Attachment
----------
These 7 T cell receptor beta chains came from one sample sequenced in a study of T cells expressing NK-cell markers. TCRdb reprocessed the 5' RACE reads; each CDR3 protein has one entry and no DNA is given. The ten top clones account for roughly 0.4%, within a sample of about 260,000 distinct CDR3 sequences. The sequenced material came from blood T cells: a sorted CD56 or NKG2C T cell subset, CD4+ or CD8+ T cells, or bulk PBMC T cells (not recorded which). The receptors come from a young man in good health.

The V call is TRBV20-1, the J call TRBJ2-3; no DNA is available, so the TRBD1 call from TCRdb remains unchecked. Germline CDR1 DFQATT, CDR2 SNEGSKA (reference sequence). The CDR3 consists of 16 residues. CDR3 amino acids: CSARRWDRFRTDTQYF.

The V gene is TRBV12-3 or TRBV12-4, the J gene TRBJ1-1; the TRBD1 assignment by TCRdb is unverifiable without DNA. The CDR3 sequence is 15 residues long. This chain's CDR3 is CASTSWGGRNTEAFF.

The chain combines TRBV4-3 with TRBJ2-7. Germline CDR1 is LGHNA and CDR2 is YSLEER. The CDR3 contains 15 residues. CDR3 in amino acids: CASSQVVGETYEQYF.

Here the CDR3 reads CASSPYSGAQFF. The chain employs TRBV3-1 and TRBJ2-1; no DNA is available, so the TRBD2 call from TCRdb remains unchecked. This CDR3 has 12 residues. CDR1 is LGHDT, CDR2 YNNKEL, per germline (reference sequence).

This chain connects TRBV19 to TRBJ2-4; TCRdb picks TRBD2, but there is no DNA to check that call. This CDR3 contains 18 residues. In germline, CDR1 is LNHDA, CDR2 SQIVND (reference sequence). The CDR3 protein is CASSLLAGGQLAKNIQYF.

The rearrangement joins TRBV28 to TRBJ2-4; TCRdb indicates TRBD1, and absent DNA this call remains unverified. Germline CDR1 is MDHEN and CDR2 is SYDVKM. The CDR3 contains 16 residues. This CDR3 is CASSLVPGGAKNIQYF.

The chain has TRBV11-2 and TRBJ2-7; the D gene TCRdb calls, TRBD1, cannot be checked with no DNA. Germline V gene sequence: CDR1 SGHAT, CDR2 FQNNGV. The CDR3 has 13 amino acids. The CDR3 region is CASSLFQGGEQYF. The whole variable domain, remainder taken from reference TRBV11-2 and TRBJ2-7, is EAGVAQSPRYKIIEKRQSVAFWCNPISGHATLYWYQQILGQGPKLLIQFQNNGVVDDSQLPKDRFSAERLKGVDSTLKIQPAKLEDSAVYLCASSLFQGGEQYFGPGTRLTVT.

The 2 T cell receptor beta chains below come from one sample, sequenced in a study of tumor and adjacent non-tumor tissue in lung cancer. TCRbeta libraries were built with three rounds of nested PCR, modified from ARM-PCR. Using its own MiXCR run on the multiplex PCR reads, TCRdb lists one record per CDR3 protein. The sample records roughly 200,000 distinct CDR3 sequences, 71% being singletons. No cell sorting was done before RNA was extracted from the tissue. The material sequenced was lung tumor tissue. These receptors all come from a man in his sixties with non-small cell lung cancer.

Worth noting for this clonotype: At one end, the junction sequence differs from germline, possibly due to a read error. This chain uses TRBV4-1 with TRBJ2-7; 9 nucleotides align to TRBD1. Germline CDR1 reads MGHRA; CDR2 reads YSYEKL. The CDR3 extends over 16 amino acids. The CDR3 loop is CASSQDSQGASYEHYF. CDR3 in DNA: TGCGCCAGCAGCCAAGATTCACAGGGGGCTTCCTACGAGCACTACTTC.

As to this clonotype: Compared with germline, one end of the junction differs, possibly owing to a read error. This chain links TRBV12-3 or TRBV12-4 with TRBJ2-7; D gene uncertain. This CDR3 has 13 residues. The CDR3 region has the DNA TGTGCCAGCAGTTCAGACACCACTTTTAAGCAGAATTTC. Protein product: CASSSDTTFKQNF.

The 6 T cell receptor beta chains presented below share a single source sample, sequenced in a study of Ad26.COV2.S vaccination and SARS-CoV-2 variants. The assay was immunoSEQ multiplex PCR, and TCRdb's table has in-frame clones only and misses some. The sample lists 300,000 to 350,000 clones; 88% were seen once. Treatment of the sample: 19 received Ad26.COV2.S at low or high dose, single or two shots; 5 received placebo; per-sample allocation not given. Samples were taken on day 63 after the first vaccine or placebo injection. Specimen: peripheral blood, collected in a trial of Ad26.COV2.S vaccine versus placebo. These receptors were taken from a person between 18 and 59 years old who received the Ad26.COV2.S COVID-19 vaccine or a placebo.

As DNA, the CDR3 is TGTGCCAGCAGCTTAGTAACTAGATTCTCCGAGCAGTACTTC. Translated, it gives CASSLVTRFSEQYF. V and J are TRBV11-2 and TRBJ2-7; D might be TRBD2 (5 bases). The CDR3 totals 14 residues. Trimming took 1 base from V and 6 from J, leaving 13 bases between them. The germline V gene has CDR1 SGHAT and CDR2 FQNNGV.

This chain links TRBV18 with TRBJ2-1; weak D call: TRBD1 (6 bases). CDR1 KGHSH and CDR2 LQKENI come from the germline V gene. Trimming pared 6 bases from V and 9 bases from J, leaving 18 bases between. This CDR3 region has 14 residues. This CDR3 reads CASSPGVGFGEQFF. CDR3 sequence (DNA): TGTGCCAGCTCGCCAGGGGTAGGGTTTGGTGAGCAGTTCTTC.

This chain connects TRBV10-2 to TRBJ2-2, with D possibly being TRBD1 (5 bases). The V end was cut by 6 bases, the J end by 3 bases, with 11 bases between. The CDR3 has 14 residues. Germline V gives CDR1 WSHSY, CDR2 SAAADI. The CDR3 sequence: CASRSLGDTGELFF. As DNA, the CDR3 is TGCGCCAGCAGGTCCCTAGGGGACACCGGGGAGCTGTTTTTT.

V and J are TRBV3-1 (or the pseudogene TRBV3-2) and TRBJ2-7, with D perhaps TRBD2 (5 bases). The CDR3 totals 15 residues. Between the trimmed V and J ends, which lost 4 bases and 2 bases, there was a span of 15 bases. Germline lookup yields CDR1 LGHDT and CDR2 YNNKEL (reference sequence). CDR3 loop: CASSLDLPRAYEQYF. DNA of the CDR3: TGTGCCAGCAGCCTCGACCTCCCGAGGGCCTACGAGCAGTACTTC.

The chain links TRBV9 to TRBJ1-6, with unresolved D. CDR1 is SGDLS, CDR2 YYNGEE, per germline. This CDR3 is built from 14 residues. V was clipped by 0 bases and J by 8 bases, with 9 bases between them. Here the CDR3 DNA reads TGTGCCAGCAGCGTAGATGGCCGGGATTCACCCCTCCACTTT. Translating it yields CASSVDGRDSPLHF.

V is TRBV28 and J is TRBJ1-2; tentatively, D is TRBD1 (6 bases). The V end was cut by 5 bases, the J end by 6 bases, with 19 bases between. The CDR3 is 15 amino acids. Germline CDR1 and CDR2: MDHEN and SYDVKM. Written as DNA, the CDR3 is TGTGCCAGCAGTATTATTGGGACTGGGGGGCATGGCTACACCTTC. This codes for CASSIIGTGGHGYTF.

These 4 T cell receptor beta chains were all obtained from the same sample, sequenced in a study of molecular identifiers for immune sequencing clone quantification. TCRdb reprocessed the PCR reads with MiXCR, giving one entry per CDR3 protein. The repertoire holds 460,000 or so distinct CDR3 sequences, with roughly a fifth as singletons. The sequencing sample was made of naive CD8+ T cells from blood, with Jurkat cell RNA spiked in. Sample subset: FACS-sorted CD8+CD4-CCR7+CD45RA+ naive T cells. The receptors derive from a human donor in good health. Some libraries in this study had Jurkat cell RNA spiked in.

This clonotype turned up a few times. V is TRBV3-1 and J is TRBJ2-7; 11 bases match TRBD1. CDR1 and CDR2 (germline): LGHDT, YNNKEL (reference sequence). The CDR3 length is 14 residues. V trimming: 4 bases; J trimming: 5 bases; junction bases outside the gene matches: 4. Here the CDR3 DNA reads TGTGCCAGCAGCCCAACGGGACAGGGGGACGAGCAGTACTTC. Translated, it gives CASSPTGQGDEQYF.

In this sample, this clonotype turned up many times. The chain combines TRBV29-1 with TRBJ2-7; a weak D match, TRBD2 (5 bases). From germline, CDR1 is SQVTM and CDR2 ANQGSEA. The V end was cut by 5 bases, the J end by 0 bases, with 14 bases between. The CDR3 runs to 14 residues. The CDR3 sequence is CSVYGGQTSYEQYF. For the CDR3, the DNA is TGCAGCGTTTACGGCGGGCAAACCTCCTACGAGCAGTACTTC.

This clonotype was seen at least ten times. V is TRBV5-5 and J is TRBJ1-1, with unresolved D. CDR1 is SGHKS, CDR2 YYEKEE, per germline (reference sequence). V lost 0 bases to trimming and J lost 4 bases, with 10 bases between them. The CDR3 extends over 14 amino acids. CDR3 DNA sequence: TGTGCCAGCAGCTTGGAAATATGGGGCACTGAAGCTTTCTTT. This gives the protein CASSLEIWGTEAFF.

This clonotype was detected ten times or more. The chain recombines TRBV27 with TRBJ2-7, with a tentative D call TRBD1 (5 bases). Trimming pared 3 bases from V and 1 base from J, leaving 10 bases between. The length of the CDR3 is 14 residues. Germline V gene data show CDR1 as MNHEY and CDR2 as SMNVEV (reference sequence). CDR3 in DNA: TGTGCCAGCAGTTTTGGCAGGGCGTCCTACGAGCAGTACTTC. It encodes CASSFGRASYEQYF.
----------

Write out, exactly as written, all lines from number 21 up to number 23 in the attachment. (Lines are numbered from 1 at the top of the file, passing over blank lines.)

In this sample, this clonotype turned up many times. The chain combines TRBV29-1 with TRBJ2-7; a weak D match, TRBD2 (5 bases). From germline, CDR1 is SQVTM and CDR2 ANQGSEA. The V end was cut by 5 bases, the J end by 0 bases, with 14 bases between. The CDR3 runs to 14 residues. The CDR3 sequence is CSVYGGQTSYEQYF. For the CDR3, the DNA is TGCAGCGTTTACGGCGGGCAAACCTCCTACGAGCAGTACTTC.

This clonotype was seen at least ten times. V is TRBV5-5 and J is TRBJ1-1, with unresolved D. CDR1 is SGHKS, CDR2 YYEKEE, per germline (reference sequence). V lost 0 bases to trimming and J lost 4 bases, with 10 bases between them. The CDR3 extends over 14 amino acids. CDR3 DNA sequence: TGTGCCAGCAGCTTGGAAATATGGGGCACTGAAGCTTTCTTT. This gives the protein CASSLEIWGTEAFF.

This clonotype was detected ten times or more. The chain recombines TRBV27 with TRBJ2-7, with a tentative D call TRBD1 (5 bases). Trimming pared 3 bases from V and 1 base from J, leaving 10 bases between. The length of the CDR3 is 14 residues. Germline V gene data show CDR1 as MNHEY and CDR2 as SMNVEV (reference sequence). CDR3 in DNA: TGTGCCAGCAGTTTTGGCAGGGCGTCCTACGAGCAGTACTTC. It encodes CASSFGRASYEQYF.